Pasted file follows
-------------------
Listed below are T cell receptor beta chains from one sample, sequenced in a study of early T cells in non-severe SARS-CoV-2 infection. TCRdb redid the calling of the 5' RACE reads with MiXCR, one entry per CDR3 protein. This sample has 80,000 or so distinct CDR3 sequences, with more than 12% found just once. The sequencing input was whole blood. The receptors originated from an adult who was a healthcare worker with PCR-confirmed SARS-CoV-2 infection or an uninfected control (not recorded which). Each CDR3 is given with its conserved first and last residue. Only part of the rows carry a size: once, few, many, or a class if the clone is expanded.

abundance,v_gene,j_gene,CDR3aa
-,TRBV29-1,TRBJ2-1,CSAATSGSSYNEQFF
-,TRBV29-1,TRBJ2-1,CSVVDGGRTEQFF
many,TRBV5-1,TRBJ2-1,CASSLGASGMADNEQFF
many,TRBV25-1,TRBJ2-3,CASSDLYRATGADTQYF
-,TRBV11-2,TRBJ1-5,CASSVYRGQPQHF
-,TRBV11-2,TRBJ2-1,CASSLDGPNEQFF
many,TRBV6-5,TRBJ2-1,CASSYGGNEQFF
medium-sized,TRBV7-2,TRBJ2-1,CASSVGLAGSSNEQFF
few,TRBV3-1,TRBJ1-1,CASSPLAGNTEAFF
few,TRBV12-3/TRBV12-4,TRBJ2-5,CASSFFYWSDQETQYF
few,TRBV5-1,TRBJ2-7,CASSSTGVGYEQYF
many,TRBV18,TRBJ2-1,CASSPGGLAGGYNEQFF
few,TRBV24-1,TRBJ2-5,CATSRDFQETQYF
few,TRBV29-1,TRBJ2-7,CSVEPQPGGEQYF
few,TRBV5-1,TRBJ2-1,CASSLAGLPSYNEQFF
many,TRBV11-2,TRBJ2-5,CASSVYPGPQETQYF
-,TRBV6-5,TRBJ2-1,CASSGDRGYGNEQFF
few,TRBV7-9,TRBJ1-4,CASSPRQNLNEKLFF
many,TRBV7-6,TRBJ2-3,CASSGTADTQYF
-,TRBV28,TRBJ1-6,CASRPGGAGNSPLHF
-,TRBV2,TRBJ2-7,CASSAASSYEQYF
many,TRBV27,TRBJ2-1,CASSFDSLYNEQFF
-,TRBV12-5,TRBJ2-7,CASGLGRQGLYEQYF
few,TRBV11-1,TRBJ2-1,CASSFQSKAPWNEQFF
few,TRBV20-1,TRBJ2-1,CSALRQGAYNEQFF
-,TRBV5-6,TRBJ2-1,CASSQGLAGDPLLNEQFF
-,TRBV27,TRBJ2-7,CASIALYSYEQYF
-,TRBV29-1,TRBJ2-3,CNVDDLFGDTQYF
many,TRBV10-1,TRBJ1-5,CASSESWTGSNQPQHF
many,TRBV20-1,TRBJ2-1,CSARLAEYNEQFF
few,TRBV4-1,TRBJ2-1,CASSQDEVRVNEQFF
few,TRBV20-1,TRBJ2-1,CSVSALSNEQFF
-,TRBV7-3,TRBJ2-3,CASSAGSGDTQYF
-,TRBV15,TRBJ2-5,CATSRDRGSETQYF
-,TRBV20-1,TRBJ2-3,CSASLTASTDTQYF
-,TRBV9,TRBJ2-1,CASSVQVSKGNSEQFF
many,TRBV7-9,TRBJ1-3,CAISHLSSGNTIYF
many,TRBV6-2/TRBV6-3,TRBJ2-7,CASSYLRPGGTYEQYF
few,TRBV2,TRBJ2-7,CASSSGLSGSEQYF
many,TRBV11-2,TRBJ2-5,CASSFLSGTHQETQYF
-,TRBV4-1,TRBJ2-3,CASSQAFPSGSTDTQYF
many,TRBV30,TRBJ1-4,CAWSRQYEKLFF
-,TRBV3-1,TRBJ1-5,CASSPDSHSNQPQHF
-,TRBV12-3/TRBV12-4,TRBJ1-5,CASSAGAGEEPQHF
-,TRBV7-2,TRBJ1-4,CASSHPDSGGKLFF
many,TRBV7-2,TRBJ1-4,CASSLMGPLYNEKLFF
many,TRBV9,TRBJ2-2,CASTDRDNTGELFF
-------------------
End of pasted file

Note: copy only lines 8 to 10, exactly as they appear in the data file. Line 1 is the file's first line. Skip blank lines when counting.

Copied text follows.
-,TRBV11-2,TRBJ2-1,CASSLDGPNEQFF
many,TRBV6-5,TRBJ2-1,CASSYGGNEQFF
medium-sized,TRBV7-2,TRBJ2-1,CASSVGLAGSSNEQFF